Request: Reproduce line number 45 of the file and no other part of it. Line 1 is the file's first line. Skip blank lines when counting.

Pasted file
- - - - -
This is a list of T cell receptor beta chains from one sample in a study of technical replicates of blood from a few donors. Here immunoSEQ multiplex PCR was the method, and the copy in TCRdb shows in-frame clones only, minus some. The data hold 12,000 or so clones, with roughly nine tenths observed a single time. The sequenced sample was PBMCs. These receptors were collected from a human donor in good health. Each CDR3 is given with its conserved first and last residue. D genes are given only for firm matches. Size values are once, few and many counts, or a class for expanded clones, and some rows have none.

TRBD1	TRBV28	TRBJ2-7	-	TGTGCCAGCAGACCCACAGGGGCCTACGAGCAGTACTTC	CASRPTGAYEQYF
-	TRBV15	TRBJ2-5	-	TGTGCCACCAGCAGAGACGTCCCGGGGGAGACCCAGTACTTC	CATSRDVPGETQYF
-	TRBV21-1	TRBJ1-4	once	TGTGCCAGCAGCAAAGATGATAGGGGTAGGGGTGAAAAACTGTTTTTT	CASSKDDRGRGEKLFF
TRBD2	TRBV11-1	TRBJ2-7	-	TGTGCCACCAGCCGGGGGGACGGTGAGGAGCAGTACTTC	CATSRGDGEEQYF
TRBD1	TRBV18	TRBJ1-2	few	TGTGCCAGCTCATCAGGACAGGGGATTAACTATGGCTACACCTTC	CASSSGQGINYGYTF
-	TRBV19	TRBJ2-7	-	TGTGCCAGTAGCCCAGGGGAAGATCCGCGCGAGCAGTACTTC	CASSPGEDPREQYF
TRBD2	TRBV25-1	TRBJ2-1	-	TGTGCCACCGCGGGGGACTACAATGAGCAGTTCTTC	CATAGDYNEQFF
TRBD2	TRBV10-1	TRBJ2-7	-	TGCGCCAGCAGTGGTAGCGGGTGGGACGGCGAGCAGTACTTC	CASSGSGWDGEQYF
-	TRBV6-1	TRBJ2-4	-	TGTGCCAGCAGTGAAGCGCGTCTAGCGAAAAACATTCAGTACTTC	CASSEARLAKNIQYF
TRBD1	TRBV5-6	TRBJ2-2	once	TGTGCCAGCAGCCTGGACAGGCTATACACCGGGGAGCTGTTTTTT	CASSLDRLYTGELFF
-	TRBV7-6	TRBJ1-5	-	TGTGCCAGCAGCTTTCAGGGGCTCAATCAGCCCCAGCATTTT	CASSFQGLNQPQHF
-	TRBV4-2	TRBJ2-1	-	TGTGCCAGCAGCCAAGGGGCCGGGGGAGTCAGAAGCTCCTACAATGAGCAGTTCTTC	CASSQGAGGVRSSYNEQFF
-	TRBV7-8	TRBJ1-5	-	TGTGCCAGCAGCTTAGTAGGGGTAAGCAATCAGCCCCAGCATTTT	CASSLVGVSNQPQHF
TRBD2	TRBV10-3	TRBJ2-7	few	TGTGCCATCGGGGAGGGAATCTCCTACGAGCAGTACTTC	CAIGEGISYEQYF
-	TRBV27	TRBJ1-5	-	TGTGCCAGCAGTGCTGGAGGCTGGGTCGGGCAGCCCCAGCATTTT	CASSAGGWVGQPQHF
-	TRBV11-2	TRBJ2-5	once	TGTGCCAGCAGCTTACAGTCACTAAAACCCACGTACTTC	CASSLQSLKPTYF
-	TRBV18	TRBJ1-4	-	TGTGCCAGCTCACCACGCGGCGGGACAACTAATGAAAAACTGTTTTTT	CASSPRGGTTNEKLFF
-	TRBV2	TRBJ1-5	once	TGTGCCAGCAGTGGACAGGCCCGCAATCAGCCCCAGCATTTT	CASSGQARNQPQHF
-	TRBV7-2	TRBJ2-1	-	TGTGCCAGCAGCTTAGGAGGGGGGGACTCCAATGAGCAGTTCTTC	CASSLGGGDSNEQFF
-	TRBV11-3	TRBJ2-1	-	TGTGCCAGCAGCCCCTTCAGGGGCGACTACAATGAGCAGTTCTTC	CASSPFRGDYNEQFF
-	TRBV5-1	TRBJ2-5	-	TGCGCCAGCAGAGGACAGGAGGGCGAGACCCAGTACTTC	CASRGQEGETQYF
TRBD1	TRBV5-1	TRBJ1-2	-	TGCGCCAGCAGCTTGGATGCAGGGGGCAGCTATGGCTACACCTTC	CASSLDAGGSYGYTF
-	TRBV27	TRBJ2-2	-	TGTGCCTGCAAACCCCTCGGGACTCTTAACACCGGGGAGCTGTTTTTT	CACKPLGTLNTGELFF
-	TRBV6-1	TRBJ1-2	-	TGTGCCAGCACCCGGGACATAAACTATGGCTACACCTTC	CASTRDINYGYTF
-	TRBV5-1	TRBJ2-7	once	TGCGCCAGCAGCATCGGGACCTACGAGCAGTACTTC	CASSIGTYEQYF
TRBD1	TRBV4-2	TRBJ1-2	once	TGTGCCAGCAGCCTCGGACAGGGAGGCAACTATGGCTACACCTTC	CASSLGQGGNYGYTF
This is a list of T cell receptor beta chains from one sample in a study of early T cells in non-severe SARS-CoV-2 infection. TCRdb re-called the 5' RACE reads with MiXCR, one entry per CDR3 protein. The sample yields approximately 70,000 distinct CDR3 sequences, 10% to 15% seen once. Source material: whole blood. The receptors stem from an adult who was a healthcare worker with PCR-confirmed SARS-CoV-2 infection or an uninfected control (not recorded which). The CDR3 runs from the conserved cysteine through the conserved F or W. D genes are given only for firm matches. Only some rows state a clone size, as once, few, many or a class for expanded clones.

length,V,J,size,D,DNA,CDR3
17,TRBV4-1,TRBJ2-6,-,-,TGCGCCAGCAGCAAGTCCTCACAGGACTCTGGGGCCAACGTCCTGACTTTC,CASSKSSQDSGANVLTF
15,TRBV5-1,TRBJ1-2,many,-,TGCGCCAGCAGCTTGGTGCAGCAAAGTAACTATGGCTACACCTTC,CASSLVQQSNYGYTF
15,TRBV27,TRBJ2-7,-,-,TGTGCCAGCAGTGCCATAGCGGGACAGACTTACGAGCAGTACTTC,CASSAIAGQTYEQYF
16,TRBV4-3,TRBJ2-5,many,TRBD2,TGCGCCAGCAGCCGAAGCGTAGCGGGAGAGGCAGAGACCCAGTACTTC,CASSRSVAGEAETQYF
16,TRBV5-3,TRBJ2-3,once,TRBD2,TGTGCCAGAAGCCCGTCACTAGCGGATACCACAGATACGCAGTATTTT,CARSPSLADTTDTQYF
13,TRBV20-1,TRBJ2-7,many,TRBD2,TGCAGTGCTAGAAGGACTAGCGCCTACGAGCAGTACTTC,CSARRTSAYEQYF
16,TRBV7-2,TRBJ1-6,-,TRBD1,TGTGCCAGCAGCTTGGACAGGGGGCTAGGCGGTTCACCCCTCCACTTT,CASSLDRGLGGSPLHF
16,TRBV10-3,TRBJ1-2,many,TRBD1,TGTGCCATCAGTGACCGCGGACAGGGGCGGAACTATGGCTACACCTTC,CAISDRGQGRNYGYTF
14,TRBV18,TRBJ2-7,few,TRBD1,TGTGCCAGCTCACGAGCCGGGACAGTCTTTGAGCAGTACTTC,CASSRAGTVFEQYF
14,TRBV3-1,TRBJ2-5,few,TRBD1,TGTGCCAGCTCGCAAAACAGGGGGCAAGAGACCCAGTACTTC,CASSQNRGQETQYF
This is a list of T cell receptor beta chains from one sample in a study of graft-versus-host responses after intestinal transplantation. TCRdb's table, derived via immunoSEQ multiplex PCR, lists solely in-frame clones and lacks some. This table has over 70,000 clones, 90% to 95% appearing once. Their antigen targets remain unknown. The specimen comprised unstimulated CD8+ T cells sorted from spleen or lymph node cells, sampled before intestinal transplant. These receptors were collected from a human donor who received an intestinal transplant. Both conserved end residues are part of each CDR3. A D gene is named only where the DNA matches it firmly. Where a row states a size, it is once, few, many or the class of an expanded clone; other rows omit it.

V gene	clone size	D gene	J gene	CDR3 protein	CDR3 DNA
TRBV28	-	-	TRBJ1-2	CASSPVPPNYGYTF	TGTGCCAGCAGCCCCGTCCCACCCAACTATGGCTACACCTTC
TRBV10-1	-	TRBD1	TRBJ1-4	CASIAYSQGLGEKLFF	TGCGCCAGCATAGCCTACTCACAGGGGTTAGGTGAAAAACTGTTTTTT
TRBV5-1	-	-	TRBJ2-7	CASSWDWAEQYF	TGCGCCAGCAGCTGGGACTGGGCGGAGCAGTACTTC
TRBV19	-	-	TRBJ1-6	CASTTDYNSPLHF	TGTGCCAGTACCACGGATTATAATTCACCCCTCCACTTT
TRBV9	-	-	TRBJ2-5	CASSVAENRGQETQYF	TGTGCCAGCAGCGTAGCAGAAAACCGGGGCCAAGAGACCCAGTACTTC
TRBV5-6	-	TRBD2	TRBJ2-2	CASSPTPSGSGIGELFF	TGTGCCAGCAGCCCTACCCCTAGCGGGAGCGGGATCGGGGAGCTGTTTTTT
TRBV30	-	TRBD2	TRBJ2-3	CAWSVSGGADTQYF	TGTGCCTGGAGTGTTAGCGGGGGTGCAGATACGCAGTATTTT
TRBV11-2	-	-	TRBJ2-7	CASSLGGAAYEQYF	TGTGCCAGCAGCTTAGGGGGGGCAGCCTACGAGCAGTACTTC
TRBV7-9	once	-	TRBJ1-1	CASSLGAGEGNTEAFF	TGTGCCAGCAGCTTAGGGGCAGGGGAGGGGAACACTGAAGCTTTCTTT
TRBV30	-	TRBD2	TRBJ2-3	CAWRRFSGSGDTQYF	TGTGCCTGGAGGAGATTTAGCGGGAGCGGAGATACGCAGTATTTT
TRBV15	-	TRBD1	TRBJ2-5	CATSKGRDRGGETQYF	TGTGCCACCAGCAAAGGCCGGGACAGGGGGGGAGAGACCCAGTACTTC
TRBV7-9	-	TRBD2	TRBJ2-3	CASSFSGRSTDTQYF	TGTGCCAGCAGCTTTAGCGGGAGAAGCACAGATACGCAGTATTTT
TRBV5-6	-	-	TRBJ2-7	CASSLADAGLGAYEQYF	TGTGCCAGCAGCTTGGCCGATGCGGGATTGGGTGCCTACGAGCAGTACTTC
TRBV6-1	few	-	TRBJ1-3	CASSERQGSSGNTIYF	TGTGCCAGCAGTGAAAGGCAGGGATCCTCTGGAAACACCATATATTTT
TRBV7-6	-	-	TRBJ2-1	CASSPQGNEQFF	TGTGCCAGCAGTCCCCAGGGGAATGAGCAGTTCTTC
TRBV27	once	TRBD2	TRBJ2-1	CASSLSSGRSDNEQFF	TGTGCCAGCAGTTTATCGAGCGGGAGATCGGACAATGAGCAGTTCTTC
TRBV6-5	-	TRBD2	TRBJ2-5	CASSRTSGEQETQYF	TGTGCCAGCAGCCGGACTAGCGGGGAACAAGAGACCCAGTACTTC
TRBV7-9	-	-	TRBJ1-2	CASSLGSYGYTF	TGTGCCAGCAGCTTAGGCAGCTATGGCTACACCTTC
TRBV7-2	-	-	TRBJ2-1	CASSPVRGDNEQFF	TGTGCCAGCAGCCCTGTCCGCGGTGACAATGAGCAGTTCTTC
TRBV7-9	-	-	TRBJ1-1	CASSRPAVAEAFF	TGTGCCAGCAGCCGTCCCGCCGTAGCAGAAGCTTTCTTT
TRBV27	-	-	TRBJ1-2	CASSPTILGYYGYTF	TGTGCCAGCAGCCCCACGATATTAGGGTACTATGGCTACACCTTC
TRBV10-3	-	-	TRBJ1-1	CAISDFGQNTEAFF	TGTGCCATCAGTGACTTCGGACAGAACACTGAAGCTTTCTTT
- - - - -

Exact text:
TRBV19	-	-	TRBJ1-6	CASTTDYNSPLHF	TGTGCCAGTACCACGGATTATAATTCACCCCTCCACTTT